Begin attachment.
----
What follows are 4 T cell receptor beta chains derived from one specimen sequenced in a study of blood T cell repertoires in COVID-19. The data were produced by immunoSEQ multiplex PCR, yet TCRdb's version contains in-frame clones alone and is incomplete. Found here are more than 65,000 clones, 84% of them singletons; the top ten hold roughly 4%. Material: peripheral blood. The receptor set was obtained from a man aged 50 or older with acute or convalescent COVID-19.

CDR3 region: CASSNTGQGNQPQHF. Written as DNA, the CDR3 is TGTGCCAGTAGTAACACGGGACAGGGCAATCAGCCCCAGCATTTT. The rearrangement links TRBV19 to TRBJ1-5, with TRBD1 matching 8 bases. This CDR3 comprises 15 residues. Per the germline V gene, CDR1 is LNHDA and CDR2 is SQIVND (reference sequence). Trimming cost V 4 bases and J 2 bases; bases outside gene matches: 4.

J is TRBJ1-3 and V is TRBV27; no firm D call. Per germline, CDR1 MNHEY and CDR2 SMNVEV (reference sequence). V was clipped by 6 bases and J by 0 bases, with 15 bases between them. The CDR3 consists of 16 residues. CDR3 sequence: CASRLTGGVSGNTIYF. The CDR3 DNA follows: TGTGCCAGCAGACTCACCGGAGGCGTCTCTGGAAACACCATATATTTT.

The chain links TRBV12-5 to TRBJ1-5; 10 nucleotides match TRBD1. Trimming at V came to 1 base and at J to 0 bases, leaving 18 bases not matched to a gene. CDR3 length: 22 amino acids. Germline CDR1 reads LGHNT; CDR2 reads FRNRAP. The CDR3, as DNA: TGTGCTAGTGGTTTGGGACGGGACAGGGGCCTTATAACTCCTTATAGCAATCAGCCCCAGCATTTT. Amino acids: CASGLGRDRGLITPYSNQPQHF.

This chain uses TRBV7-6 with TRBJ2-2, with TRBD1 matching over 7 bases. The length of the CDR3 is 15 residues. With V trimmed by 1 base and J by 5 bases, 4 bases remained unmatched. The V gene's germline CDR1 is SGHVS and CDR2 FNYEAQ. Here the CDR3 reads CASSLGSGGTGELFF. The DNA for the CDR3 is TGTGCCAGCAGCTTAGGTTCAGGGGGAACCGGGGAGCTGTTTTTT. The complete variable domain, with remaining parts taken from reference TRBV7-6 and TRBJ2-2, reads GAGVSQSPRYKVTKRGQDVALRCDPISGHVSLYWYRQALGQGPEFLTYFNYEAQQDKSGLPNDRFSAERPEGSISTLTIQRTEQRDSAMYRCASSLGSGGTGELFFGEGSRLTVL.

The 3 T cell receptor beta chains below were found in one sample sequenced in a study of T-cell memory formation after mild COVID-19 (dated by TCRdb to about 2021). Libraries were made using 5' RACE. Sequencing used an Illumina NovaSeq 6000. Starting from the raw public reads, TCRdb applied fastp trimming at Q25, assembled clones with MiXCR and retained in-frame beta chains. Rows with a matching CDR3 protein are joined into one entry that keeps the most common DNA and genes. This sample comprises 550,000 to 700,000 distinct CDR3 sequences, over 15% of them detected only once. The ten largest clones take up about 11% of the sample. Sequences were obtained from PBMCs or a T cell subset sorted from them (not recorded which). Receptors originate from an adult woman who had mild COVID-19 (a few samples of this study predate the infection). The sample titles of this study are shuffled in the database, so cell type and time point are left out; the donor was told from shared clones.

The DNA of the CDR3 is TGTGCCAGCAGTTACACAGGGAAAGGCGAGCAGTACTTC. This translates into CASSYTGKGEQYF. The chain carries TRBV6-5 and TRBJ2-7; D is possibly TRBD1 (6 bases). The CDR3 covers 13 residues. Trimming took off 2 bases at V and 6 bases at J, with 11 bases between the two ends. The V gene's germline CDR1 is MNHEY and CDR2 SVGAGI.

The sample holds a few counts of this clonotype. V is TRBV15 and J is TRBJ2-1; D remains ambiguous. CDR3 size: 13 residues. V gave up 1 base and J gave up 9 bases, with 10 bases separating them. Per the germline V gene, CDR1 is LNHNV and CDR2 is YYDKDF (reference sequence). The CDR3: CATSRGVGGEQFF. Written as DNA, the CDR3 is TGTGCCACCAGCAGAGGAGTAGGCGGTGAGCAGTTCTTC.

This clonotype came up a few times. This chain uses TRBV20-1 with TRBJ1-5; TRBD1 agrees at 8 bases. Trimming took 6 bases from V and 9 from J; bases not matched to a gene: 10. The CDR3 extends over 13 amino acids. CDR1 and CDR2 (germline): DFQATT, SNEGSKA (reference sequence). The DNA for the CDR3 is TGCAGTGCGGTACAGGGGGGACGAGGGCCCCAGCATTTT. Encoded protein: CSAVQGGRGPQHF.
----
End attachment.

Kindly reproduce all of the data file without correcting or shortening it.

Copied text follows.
What follows are 4 T cell receptor beta chains derived from one specimen sequenced in a study of blood T cell repertoires in COVID-19. The data were produced by immunoSEQ multiplex PCR, yet TCRdb's version contains in-frame clones alone and is incomplete. Found here are more than 65,000 clones, 84% of them singletons; the top ten hold roughly 4%. Material: peripheral blood. The receptor set was obtained from a man aged 50 or older with acute or convalescent COVID-19.

CDR3 region: CASSNTGQGNQPQHF. Written as DNA, the CDR3 is TGTGCCAGTAGTAACACGGGACAGGGCAATCAGCCCCAGCATTTT. The rearrangement links TRBV19 to TRBJ1-5, with TRBD1 matching 8 bases. This CDR3 comprises 15 residues. Per the germline V gene, CDR1 is LNHDA and CDR2 is SQIVND (reference sequence). Trimming cost V 4 bases and J 2 bases; bases outside gene matches: 4.

J is TRBJ1-3 and V is TRBV27; no firm D call. Per germline, CDR1 MNHEY and CDR2 SMNVEV (reference sequence). V was clipped by 6 bases and J by 0 bases, with 15 bases between them. The CDR3 consists of 16 residues. CDR3 sequence: CASRLTGGVSGNTIYF. The CDR3 DNA follows: TGTGCCAGCAGACTCACCGGAGGCGTCTCTGGAAACACCATATATTTT.

The chain links TRBV12-5 to TRBJ1-5; 10 nucleotides match TRBD1. Trimming at V came to 1 base and at J to 0 bases, leaving 18 bases not matched to a gene. CDR3 length: 22 amino acids. Germline CDR1 reads LGHNT; CDR2 reads FRNRAP. The CDR3, as DNA: TGTGCTAGTGGTTTGGGACGGGACAGGGGCCTTATAACTCCTTATAGCAATCAGCCCCAGCATTTT. Amino acids: CASGLGRDRGLITPYSNQPQHF.

This chain uses TRBV7-6 with TRBJ2-2, with TRBD1 matching over 7 bases. The length of the CDR3 is 15 residues. With V trimmed by 1 base and J by 5 bases, 4 bases remained unmatched. The V gene's germline CDR1 is SGHVS and CDR2 FNYEAQ. Here the CDR3 reads CASSLGSGGTGELFF. The DNA for the CDR3 is TGTGCCAGCAGCTTAGGTTCAGGGGGAACCGGGGAGCTGTTTTTT. The complete variable domain, with remaining parts taken from reference TRBV7-6 and TRBJ2-2, reads GAGVSQSPRYKVTKRGQDVALRCDPISGHVSLYWYRQALGQGPEFLTYFNYEAQQDKSGLPNDRFSAERPEGSISTLTIQRTEQRDSAMYRCASSLGSGGTGELFFGEGSRLTVL.

The 3 T cell receptor beta chains below were found in one sample sequenced in a study of T-cell memory formation after mild COVID-19 (dated by TCRdb to about 2021). Libraries were made using 5' RACE. Sequencing used an Illumina NovaSeq 6000. Starting from the raw public reads, TCRdb applied fastp trimming at Q25, assembled clones with MiXCR and retained in-frame beta chains. Rows with a matching CDR3 protein are joined into one entry that keeps the most common DNA and genes. This sample comprises 550,000 to 700,000 distinct CDR3 sequences, over 15% of them detected only once. The ten largest clones take up about 11% of the sample. Sequences were obtained from PBMCs or a T cell subset sorted from them (not recorded which). Receptors originate from an adult woman who had mild COVID-19 (a few samples of this study predate the infection). The sample titles of this study are shuffled in the database, so cell type and time point are left out; the donor was told from shared clones.

The DNA of the CDR3 is TGTGCCAGCAGTTACACAGGGAAAGGCGAGCAGTACTTC. This translates into CASSYTGKGEQYF. The chain carries TRBV6-5 and TRBJ2-7; D is possibly TRBD1 (6 bases). The CDR3 covers 13 residues. Trimming took off 2 bases at V and 6 bases at J, with 11 bases between the two ends. The V gene's germline CDR1 is MNHEY and CDR2 SVGAGI.

The sample holds a few counts of this clonotype. V is TRBV15 and J is TRBJ2-1; D remains ambiguous. CDR3 size: 13 residues. V gave up 1 base and J gave up 9 bases, with 10 bases separating them. Per the germline V gene, CDR1 is LNHNV and CDR2 is YYDKDF (reference sequence). The CDR3: CATSRGVGGEQFF. Written as DNA, the CDR3 is TGTGCCACCAGCAGAGGAGTAGGCGGTGAGCAGTTCTTC.

This clonotype came up a few times. This chain uses TRBV20-1 with TRBJ1-5; TRBD1 agrees at 8 bases. Trimming took 6 bases from V and 9 from J; bases not matched to a gene: 10. The CDR3 extends over 13 amino acids. CDR1 and CDR2 (germline): DFQATT, SNEGSKA (reference sequence). The DNA for the CDR3 is TGCAGTGCGGTACAGGGGGGACGAGGGCCCCAGCATTTT. Encoded protein: CSAVQGGRGPQHF.